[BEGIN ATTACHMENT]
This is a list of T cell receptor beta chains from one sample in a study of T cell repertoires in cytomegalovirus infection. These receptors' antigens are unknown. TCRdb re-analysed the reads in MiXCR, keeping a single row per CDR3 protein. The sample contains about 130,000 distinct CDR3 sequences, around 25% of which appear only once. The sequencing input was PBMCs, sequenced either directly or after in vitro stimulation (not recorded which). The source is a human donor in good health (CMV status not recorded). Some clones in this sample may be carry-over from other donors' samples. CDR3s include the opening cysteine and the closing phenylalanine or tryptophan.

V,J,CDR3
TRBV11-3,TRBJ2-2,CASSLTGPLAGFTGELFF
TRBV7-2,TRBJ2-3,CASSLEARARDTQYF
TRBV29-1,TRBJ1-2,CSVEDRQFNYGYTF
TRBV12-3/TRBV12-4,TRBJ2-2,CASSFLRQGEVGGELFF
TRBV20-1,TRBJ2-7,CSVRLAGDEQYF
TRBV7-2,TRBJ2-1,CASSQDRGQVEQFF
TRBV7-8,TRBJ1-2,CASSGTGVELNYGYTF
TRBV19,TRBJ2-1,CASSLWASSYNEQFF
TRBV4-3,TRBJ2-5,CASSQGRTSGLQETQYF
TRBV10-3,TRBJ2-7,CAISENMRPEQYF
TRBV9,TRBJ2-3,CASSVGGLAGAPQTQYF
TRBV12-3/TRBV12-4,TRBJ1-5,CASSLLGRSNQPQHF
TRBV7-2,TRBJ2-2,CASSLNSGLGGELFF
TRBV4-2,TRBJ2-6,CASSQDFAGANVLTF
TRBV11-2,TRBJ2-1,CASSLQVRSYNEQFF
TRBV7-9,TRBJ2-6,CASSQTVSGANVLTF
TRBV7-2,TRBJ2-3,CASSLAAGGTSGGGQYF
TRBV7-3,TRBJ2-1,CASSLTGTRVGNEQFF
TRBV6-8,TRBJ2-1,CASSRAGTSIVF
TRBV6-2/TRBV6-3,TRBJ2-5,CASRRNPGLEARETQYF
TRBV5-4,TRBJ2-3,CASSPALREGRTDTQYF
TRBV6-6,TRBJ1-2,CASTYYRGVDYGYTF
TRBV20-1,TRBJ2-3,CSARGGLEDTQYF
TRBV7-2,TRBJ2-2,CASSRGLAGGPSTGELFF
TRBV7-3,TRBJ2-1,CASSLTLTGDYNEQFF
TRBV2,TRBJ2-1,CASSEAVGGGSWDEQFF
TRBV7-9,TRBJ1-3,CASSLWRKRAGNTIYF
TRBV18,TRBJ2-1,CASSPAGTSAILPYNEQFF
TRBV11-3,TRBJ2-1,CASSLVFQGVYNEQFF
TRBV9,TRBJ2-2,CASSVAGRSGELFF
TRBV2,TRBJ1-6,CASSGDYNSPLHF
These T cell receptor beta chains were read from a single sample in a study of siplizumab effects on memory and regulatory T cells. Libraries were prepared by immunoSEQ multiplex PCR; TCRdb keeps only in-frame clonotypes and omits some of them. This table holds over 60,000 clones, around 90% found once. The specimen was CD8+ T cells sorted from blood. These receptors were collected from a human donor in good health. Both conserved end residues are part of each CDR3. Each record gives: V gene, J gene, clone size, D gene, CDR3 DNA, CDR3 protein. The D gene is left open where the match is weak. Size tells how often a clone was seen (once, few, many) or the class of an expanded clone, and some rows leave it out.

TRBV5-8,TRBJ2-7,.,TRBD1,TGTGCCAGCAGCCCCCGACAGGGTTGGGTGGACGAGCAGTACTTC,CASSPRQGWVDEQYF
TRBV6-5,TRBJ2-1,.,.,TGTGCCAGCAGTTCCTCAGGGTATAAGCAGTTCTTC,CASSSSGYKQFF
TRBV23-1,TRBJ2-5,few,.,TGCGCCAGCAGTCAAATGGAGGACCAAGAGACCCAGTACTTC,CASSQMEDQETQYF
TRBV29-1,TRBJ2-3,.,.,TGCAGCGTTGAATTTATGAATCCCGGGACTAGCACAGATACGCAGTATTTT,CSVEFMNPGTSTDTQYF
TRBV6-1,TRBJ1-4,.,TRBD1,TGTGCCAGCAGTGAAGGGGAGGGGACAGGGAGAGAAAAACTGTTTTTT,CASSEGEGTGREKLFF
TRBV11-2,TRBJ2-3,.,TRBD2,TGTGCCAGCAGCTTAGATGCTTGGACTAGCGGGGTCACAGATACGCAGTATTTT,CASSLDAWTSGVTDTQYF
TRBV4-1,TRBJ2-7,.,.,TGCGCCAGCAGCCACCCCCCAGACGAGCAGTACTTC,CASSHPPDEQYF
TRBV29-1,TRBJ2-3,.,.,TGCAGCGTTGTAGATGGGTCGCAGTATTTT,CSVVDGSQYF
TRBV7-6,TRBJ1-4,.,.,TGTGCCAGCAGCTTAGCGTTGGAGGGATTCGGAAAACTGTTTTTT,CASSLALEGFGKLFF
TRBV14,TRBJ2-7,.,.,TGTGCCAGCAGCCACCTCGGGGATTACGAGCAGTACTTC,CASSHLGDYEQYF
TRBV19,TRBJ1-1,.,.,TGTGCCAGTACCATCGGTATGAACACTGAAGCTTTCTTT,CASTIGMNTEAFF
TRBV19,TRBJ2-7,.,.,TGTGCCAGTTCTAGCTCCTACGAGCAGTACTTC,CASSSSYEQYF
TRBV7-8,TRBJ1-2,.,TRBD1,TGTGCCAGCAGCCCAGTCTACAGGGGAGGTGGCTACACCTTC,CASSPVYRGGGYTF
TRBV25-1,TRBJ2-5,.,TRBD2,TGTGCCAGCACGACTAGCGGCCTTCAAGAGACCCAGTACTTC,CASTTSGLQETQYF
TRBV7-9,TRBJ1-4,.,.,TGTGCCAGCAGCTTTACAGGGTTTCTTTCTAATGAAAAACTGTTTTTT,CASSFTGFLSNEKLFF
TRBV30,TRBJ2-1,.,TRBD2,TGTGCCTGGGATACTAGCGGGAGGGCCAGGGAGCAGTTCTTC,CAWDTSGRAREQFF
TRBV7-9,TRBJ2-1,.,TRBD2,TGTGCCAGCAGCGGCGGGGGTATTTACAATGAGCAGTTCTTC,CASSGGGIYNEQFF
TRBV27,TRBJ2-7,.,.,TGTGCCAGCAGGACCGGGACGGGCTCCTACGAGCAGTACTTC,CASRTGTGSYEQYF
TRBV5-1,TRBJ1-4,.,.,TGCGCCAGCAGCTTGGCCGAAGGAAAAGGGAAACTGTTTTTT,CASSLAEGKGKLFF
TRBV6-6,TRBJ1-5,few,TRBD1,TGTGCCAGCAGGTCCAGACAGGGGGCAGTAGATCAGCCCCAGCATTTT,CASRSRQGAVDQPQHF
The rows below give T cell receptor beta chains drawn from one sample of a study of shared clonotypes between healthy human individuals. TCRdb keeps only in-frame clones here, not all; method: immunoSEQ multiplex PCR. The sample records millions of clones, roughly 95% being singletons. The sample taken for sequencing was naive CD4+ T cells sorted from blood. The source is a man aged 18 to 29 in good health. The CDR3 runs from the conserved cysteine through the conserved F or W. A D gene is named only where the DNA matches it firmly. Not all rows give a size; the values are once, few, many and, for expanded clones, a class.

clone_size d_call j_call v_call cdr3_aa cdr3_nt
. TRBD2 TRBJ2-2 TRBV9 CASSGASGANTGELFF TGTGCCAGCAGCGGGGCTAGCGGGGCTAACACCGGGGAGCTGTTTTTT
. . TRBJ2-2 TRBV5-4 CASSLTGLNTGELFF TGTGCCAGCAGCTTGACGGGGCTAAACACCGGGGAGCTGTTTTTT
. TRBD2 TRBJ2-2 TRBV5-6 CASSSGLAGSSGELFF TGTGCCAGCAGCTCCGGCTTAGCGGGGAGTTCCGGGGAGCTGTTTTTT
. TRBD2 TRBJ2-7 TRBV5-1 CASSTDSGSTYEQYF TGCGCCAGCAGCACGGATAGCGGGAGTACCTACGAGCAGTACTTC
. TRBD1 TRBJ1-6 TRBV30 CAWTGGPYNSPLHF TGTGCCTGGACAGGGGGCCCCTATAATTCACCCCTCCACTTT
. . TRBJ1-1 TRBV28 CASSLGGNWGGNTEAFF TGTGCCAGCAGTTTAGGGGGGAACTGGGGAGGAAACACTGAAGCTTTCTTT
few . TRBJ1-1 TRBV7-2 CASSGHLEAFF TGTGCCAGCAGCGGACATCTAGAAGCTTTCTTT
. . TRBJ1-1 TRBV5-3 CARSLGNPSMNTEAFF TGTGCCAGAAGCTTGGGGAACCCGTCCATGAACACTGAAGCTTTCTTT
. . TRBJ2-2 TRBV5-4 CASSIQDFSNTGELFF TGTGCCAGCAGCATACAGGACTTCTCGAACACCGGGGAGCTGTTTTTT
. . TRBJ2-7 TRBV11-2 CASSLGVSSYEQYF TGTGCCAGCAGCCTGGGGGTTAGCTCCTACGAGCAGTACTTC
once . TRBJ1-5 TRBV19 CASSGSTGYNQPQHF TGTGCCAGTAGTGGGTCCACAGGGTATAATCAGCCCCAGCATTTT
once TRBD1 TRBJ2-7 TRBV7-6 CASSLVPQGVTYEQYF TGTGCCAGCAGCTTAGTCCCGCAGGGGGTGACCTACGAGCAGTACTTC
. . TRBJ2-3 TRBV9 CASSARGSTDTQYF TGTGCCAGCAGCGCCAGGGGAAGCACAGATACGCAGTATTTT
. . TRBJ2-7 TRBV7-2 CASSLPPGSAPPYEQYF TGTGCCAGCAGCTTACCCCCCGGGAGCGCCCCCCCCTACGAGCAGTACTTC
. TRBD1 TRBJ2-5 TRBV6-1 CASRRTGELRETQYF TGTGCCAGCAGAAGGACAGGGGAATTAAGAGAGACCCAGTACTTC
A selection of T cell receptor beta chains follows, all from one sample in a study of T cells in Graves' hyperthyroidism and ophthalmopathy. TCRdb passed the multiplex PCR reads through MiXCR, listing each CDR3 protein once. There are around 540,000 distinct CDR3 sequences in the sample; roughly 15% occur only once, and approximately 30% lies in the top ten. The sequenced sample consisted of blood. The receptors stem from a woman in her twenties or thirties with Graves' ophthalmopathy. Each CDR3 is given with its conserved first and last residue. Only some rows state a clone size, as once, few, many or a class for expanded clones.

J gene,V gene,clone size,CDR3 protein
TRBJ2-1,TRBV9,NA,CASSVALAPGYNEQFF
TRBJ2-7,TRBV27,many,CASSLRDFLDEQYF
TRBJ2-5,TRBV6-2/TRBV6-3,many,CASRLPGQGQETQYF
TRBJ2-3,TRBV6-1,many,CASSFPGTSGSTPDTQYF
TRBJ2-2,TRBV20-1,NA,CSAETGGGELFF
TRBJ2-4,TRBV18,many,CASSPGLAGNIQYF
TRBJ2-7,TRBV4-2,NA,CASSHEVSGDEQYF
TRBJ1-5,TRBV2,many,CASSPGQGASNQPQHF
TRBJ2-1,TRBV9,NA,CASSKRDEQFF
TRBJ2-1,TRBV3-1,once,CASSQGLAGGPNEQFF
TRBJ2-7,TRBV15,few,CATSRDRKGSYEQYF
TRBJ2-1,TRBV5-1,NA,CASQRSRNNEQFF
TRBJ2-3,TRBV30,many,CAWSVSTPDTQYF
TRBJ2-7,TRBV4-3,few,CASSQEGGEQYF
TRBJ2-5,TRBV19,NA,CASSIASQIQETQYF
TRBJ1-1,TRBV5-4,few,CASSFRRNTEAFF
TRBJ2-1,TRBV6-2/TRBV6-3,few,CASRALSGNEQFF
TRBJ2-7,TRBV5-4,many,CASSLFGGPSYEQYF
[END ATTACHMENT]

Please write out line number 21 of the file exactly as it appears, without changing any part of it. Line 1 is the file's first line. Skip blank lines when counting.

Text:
TRBV6-8,TRBJ2-1,CASSRAGTSIVF